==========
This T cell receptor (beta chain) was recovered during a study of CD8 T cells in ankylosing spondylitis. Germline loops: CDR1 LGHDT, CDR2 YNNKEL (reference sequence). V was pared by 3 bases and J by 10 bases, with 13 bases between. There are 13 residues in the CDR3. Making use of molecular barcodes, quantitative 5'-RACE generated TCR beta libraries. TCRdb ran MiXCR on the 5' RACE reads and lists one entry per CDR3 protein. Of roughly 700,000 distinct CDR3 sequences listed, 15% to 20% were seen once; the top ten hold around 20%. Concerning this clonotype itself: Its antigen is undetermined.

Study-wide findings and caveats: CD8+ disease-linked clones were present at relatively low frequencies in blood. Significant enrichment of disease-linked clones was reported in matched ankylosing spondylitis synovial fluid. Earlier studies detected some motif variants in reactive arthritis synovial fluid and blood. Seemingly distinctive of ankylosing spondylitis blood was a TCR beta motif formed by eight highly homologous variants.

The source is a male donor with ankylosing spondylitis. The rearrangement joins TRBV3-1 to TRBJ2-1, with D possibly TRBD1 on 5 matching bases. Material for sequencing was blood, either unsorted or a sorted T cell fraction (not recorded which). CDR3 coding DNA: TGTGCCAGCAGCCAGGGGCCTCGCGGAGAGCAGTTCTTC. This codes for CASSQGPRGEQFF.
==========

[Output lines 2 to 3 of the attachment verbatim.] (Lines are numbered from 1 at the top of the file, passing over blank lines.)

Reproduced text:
Study-wide findings and caveats: CD8+ disease-linked clones were present at relatively low frequencies in blood. Significant enrichment of disease-linked clones was reported in matched ankylosing spondylitis synovial fluid. Earlier studies detected some motif variants in reactive arthritis synovial fluid and blood. Seemingly distinctive of ankylosing spondylitis blood was a TCR beta motif formed by eight highly homologous variants.

The source is a male donor with ankylosing spondylitis. The rearrangement joins TRBV3-1 to TRBJ2-1, with D possibly TRBD1 on 5 matching bases. Material for sequencing was blood, either unsorted or a sorted T cell fraction (not recorded which). CDR3 coding DNA: TGTGCCAGCAGCCAGGGGCCTCGCGGAGAGCAGTTCTTC. This codes for CASSQGPRGEQFF.